What would be the purpose of telling the teacher or school?
Will the teacher knowing what happened be helpful to your child?
Many times, parents tell me they want to make sure their child isn’t punished if she becomes triggered at school. They are hopeful the teacher will be able to manage the child’s anxiety, anger, aggression, inattention, depressed moods, etc. better because of knowing about the abuse.
WHEN TO TELL
If your child is having a lot of difficulty at school and the problems are related directly to the abuse, you probably should meet with the teacher and school counselor to let them know what happened. An action plan can be made to help regulate your child’s behavior (i.e., regulate her brain) if she becomes dysregulated at school. That way she can avoid getting into major trouble and she can get back to focusing on her academics so she doesn’t miss out on learning. Now, this doesn’t mean your child gets an excuse for poor behavior. Children, especially those who are experiencing internal chaos, need structure. Rules still should apply to your child, but they should be given in a safe & supportive way. If your child’s school is not trauma-informed, consider asking your child’s trauma-informed therapist to meet with the teacher and school counselor to help create the action plan.
WHEN TO WAIT
If your child seems to be doing okay at school, she’s reluctant to have others know what happened, or you’re just unsure if sharing her story will be helpful for her, then wait to say anything. You always can talk with the school later, but you never can untell something. I have seen teachers handle abuse information with incredible sensitivity, but also I have seen teachers mishandle this information; they tell other school staff, they walk on egg shells, or they simply just treat the child very differently – none of that is appropriate or helpful for the child.
WHAT TO SAY
Being abused is incredibly personal. Oftentimes, parents forget their child will grow up one day, and they say things to others about the child that won’t be forgotten. Maybe your child won’t care if people know she was abused as a child or adolescent; maybe not. If you choose to share your child’s information about the abuse, try to limit the details and share only what is necessary to help your child.
If you decide talking with the teacher will help your child at school here is an example of what to say:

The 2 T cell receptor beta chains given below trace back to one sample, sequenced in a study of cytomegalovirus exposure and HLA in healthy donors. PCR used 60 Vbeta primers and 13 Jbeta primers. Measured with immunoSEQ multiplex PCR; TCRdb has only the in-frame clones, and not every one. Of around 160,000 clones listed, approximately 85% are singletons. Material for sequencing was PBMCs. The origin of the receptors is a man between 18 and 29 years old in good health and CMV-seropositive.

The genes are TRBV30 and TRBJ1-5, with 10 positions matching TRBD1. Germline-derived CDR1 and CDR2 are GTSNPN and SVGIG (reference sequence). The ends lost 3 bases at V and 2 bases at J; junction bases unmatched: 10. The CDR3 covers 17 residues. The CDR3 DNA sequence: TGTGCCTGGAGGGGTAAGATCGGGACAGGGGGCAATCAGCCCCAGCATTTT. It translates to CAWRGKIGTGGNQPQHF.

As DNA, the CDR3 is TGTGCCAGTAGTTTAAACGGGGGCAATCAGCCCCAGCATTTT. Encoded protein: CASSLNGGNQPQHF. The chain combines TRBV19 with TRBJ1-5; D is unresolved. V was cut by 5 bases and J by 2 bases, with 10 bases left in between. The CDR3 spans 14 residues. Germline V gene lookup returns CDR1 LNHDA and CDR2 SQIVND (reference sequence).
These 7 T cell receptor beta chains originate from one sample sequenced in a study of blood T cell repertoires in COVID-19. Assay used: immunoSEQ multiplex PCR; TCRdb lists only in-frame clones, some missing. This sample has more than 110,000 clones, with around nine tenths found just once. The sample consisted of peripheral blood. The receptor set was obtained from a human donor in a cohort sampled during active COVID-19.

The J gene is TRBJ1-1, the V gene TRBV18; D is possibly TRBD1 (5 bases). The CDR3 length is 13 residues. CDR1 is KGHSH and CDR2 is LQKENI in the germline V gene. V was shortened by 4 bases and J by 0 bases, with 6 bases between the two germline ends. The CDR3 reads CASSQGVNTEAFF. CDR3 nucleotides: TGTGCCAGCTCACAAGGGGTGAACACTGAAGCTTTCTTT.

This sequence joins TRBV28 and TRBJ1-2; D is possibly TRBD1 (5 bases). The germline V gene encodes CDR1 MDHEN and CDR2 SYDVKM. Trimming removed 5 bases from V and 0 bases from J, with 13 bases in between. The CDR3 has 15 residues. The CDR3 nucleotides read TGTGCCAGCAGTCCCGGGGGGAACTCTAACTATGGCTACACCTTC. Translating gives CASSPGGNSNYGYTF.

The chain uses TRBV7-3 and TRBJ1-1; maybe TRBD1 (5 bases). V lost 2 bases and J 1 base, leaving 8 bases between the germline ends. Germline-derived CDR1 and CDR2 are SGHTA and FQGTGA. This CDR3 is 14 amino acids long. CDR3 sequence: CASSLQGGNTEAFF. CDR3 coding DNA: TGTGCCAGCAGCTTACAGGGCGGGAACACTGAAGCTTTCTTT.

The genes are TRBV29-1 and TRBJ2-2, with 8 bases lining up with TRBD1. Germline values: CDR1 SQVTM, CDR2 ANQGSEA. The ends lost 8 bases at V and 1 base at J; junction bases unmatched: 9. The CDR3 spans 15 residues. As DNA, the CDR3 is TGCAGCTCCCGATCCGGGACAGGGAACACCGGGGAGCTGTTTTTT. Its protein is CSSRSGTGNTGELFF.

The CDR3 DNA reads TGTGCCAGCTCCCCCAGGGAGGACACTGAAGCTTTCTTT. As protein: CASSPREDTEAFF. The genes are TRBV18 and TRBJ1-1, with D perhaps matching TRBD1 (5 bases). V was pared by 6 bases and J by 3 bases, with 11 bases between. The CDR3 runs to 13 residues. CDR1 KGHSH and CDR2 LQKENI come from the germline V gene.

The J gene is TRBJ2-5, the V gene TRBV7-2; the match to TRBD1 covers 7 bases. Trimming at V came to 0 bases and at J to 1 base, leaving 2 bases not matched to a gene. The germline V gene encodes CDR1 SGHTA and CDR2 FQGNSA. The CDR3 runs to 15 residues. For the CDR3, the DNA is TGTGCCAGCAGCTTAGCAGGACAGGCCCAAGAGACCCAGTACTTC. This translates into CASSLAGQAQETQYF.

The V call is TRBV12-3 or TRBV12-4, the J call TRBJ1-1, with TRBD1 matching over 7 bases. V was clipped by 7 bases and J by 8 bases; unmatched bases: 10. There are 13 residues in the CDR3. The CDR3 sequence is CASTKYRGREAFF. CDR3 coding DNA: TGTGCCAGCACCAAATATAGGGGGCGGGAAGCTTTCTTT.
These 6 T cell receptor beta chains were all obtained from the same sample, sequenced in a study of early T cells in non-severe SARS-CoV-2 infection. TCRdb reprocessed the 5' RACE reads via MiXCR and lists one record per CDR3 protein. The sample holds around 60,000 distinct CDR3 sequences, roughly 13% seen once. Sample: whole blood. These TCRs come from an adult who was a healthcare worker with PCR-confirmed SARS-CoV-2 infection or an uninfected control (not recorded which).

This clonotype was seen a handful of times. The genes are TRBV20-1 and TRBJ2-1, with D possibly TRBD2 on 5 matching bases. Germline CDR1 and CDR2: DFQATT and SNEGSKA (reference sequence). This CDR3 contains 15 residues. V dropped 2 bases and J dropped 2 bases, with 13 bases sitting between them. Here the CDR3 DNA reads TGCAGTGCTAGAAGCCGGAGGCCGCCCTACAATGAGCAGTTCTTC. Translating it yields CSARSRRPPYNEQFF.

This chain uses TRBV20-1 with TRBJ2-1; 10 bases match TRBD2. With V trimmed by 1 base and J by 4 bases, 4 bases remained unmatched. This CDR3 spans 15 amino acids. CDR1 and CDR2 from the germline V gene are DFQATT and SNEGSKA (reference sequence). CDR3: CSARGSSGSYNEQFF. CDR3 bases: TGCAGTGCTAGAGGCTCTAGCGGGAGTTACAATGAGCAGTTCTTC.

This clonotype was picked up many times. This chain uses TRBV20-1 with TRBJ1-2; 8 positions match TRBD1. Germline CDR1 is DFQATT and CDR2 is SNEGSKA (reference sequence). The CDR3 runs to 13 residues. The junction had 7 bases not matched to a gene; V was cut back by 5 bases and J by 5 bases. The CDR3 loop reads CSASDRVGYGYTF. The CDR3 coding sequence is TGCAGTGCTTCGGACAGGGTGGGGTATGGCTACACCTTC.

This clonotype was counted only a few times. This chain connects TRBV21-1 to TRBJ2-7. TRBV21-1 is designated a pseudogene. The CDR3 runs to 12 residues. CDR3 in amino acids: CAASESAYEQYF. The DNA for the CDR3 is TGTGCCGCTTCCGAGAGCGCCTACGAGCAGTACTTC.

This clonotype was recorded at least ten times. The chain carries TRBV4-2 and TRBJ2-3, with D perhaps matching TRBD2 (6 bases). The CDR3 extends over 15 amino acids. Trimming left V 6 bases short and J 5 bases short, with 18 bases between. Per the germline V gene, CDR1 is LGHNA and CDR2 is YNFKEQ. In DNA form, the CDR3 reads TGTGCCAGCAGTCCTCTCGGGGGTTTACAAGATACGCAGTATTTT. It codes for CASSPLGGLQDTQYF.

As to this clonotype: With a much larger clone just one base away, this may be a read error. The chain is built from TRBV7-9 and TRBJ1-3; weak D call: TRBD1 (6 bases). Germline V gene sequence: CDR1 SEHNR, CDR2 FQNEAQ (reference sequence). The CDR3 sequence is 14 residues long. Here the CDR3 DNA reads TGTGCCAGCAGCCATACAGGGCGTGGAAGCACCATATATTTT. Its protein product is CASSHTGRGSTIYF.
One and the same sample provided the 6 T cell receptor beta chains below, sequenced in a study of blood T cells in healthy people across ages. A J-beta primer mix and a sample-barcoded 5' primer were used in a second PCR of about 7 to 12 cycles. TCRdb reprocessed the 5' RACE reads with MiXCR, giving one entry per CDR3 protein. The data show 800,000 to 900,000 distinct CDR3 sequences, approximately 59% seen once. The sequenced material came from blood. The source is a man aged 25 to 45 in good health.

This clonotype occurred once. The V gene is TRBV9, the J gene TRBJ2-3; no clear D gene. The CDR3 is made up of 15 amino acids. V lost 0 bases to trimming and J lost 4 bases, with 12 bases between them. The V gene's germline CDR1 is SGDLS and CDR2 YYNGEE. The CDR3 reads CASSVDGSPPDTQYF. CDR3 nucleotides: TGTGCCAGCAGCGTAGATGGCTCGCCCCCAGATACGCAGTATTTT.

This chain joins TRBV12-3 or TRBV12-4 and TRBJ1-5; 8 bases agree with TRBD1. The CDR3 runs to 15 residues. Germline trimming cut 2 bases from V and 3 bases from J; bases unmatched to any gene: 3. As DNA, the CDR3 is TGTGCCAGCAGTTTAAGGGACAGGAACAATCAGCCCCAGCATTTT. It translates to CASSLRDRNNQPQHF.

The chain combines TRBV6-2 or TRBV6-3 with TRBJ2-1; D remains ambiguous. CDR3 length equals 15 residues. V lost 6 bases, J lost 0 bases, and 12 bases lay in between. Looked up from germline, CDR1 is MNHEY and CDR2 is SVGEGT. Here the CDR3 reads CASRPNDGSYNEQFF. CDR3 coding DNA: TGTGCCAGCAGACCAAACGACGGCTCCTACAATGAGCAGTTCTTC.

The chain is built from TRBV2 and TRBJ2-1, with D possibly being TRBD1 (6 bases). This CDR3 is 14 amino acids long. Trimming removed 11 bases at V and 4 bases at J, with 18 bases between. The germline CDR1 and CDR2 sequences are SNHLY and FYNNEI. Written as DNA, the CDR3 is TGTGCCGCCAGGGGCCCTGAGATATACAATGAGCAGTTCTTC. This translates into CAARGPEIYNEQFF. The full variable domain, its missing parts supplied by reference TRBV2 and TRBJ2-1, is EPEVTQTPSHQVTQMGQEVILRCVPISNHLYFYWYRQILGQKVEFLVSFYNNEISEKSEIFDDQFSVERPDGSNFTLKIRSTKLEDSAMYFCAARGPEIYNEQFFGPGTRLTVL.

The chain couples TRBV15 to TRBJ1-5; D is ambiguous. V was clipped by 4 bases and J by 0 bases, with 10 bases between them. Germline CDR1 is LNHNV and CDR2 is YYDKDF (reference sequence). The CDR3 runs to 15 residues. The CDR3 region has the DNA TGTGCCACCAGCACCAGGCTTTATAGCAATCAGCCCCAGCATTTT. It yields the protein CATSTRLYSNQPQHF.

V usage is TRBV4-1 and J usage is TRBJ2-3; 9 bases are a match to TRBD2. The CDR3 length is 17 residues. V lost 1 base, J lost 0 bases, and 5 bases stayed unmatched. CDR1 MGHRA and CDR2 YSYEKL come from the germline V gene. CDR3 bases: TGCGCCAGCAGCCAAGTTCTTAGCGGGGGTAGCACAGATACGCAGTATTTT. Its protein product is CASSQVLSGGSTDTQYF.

“We just found out Lilly was being sexually abused. We think that’s why she wasn’t paying much attention at school and why her grades dropped. She has started working with a therapist and the therapist told us she might have some behavior problems the next few months because of dealing with the emotional fall-out. We wanted to let you know this, not so that you can excuse her behavior, but so you can understand it and keep us informed if you have additional concerns.”
Really, though, you don’t even need to name exactly what happened. For example, you could say:
“I wanted to let you know Lilly has been experiencing something very negative and emotionally damaging. The stressor has been removed, and we have started her in therapy, but her therapist has told us she might have some behavior problems the next few months because of dealing with the emotional fall-out. We wanted to let you know this, not so that you can excuse her behavior, but so you can understand it and keep us informed if you have additional concerns.”
Sharing the details of the abuse with others – unless you’re talking to her therapist, primary care provider, or CPS – usually doesn’t enhance the help your child will receive at school. The bottom line is that if your child becomes dysregulated at school, she needs to become regulated. The school staff doesn’t necessarily need to know the details of the negative event to know how to regulate your child, although sometimes it can be helpful (e.g. child is scared of men with beards because abuser had a beard).
MY KID WASN’T ABUSED, BUT SOMETHING ELSE NEGATIVE HAPPENED
A negative event doesn’t just mean abuse, it could range from experiencing separation, divorce, a move, death of a loved one, etc. The same rules from above apply. If you think sharing what happened with your child’s school will help your child during the school day, then share. If you’re not sure, then don’t.
MY TWO CENTS
When I train school personnel on being safe & supportive (i.e., trauma-informed for those who know the lingo), I'm often told that knowing what’s happening with their students outside of school helps them better serve students at school. I don’t disagree that this information could be useful for school staff; however, I also think schools should just regulate dysregulated students regardless of the presence of a negative life experience. (Besides, almost every child experiences at least 1 negative life event by the age of 18 -- and a majority experience at least 2 -- so it's not unreasonable to have an overall safe & supportive / trauma-informed school policy.)
If you’re in the Cincinnati area and wanting services for your child, consider contacting Child Counseling Place. Additionally, if you are an organization or group that serves children and would like more information or training about dealing with children who’ve experienced adversity, I will be happy to provide that for you.
- Erica L. Daniels, LPCC-S
Pediatric Mental Health Counselor
Child Counseling Place